U.S. financial regulations that curb banks’ ability to speculate with their own money included an exemption for the $3.7 trillion municipal bond market after issuers complained the rules could increase borrowing costs.
The Volcker Rule, issued today by regulators, allows banks to invest in securities issued by states, localities and government agencies. A draft version would have barred the practice with debt sold by agencies and authorities. The Municipal Securities Rulemaking Board has estimated that such issuers account for about 40 percent of municipal bonds.
The change is a victory for borrowers and municipal securities dealers that pressed regulators to broaden the exemption. Without it, agencies that sell bonds for public works projects said they might have faced higher borrowing costs by eliminating banks as investors.
“That was a potential problem that has been avoided,” said Matt Fabian, an analyst who tracks tax-exempt securities for Municipal Market Advisors, which is based in Concord, Massachusetts.
The ban on most types of proprietary trading -- banks using their own money to speculate in securities markets -- is part of the Dodd-Frank Act, approved by Congress in 2010 in response to the credit crisis. The limits are intended to prevent another taxpayer-funded bailout. The rules exempt securities that pose less risk than corporate stocks and bonds.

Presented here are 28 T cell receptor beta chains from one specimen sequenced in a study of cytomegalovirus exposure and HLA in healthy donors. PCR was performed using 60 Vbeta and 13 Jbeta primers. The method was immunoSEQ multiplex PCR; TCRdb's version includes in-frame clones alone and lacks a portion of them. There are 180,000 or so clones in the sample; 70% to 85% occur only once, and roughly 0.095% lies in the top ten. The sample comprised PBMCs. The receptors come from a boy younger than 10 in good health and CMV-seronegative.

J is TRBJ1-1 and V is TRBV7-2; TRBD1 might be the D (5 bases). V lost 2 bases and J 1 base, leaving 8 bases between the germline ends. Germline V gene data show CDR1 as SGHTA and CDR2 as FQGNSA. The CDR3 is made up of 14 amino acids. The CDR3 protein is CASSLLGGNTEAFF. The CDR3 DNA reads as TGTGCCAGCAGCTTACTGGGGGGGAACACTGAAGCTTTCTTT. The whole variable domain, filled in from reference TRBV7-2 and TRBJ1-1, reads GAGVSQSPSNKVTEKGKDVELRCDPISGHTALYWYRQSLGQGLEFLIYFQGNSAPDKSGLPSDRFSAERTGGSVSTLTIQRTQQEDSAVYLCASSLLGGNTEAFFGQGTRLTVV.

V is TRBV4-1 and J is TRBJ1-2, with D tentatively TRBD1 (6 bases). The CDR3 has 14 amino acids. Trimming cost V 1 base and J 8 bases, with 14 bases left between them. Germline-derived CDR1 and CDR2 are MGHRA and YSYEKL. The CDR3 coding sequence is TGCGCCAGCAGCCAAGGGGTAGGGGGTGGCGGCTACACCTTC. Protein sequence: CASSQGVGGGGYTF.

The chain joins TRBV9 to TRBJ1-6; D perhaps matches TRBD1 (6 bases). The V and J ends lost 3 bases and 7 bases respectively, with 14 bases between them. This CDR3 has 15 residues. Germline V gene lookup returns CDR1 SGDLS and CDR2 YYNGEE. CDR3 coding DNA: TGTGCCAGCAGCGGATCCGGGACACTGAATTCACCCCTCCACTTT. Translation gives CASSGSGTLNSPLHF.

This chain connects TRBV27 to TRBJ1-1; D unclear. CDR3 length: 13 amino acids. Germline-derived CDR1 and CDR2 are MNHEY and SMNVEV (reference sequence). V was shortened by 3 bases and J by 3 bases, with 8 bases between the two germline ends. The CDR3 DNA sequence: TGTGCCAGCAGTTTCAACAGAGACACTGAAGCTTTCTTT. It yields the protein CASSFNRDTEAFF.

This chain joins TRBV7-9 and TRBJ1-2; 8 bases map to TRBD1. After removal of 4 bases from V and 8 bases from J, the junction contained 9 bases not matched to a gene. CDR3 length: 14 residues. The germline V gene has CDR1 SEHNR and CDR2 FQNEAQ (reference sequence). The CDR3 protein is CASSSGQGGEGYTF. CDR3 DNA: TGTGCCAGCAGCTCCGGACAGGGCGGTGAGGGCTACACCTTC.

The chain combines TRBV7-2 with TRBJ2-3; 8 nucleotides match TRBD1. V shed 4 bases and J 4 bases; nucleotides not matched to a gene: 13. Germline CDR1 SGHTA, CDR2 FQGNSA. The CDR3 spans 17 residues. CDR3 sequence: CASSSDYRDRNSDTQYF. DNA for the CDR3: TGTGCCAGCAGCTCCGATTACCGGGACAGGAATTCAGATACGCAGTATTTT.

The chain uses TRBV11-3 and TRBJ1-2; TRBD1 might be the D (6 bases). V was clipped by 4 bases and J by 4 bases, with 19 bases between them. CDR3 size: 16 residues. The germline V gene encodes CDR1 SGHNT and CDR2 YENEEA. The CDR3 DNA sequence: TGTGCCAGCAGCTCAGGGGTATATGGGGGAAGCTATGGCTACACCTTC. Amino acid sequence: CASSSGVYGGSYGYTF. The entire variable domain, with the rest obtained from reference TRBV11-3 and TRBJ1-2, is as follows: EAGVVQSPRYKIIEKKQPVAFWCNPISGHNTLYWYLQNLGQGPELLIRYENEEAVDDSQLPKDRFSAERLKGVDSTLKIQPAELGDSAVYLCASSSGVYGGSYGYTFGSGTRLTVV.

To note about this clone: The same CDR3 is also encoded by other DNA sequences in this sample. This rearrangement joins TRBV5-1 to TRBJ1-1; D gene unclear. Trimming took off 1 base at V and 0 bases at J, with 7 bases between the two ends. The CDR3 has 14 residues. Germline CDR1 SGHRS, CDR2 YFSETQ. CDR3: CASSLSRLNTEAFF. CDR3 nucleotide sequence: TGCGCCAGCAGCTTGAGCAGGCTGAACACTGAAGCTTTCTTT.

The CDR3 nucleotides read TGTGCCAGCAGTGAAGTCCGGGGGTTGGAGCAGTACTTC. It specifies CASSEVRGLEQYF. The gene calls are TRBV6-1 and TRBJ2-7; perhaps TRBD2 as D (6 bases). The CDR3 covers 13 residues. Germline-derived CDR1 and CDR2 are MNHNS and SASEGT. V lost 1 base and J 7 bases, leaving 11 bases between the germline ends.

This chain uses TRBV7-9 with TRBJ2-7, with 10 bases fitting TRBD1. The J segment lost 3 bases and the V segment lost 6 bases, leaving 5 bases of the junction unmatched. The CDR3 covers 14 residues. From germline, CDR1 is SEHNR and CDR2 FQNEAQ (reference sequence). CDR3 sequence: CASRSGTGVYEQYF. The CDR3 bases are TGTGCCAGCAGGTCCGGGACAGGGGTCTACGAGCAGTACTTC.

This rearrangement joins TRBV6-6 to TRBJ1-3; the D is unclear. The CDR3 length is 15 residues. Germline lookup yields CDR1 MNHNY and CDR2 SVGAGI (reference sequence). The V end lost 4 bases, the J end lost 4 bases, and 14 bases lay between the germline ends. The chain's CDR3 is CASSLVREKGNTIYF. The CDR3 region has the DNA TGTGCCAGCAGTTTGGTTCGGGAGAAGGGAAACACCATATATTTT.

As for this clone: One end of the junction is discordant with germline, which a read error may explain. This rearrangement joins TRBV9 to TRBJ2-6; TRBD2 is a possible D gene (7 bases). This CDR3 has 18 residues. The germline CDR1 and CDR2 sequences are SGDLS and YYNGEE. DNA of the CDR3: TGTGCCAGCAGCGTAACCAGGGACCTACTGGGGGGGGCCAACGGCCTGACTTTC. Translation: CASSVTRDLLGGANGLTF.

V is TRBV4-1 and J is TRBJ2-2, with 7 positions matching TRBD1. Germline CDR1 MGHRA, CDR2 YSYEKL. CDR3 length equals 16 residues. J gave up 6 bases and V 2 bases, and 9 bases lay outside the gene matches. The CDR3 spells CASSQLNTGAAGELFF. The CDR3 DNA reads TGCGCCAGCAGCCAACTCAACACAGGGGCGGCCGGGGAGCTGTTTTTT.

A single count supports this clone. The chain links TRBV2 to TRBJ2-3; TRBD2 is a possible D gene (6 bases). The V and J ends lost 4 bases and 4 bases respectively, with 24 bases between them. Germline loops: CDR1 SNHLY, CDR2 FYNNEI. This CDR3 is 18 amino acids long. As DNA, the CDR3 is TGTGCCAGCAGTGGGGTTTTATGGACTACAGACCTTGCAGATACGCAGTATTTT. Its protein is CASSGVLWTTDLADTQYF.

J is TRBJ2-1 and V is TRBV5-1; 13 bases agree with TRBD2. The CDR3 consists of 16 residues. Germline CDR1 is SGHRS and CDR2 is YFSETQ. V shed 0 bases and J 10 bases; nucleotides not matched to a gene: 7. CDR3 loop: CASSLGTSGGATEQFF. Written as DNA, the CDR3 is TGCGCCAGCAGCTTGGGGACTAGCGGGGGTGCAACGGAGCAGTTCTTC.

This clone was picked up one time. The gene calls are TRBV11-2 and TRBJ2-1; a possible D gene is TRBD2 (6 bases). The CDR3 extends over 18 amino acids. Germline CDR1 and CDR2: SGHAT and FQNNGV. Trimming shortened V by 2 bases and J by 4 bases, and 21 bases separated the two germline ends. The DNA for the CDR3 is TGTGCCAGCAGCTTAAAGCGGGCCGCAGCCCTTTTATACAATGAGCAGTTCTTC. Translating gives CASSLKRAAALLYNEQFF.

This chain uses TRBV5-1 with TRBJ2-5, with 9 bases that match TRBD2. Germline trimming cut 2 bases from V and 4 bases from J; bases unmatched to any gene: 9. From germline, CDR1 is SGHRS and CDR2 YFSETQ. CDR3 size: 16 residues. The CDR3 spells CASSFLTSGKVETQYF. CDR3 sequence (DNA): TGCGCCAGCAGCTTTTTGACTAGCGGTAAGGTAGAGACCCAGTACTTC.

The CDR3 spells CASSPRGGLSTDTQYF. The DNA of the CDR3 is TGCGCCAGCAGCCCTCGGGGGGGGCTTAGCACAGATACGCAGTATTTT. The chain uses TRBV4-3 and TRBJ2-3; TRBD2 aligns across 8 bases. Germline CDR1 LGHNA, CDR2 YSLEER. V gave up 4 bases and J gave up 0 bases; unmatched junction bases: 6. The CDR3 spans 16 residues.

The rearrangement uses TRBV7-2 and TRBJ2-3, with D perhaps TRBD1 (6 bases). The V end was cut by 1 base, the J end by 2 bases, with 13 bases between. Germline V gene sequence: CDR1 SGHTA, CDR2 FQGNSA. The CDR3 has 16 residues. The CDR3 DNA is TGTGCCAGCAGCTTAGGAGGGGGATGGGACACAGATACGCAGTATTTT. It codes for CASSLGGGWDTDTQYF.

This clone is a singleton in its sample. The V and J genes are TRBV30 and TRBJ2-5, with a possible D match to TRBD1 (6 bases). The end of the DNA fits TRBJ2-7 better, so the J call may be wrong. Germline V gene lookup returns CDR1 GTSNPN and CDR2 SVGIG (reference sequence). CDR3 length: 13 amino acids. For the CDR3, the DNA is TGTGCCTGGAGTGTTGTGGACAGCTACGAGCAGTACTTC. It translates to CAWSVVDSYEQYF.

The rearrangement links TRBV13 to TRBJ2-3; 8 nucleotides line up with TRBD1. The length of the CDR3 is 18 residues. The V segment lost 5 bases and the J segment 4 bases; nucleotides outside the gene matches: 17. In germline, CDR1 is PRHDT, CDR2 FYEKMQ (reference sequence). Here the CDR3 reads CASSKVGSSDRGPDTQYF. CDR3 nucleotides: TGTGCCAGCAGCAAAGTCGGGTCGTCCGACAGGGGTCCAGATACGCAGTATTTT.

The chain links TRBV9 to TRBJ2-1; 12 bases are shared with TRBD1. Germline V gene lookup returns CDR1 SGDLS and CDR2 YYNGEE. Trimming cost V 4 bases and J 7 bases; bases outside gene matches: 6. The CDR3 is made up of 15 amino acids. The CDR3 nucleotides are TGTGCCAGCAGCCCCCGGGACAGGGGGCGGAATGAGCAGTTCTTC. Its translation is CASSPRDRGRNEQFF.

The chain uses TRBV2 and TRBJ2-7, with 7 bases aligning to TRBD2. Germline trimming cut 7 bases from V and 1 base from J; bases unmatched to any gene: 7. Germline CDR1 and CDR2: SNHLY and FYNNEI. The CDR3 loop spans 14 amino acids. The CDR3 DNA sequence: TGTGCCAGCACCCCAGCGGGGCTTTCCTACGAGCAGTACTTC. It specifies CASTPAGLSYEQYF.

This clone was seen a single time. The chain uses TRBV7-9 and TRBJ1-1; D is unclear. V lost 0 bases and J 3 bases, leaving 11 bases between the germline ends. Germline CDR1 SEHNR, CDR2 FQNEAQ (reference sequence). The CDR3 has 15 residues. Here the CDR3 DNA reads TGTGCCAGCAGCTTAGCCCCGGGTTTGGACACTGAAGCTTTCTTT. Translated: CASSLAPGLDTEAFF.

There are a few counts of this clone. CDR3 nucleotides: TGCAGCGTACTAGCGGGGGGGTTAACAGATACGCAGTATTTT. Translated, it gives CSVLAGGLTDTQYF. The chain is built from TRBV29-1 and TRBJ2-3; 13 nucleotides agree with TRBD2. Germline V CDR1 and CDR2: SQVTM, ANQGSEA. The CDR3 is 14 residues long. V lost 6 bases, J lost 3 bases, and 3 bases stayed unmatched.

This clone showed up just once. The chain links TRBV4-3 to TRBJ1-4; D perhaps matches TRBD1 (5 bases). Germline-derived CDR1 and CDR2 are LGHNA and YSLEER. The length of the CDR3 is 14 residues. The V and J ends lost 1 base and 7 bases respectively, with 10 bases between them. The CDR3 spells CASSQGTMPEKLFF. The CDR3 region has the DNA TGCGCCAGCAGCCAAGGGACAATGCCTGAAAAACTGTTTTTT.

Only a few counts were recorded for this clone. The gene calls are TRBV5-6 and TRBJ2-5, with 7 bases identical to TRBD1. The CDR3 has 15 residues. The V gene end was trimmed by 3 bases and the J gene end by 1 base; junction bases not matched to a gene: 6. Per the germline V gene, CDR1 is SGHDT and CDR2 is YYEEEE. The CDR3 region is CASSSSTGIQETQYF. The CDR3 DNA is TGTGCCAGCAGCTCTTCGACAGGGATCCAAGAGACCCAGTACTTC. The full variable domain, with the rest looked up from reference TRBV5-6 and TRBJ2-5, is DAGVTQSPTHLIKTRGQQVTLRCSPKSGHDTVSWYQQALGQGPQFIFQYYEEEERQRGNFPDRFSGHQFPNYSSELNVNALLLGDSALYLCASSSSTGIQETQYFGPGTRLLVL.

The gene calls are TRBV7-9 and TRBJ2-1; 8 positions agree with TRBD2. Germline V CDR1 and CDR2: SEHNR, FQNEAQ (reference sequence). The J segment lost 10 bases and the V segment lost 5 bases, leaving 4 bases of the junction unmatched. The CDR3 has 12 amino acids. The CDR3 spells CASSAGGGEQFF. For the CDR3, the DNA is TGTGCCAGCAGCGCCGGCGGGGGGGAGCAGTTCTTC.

Agencies that run water, mass transit systems and school districts often sell municipal debt. In 2011, regulators proposed barring bank investments in such debt. The step drew opposition from bond underwriters as well as government officials, who argued that investments in such securities pose little risk to banks.
Wall Street banks have been closing proprietary trading units in preparation for the rules, and the Federal Reserve gave them until mid-2015 to comply.
Bond underwriter trade groups applauded the decision to allow them to keep investing in municipal securities.
“Had all municipal bonds not been excluded from the rule, the result would have been a more difficult environment for communities raising capital and decreased liquidity in the municipal market,” said Kenneth Bentsen, president of the New York-based Securities Industry and Financial Markets Association, which represents banks, in a statement.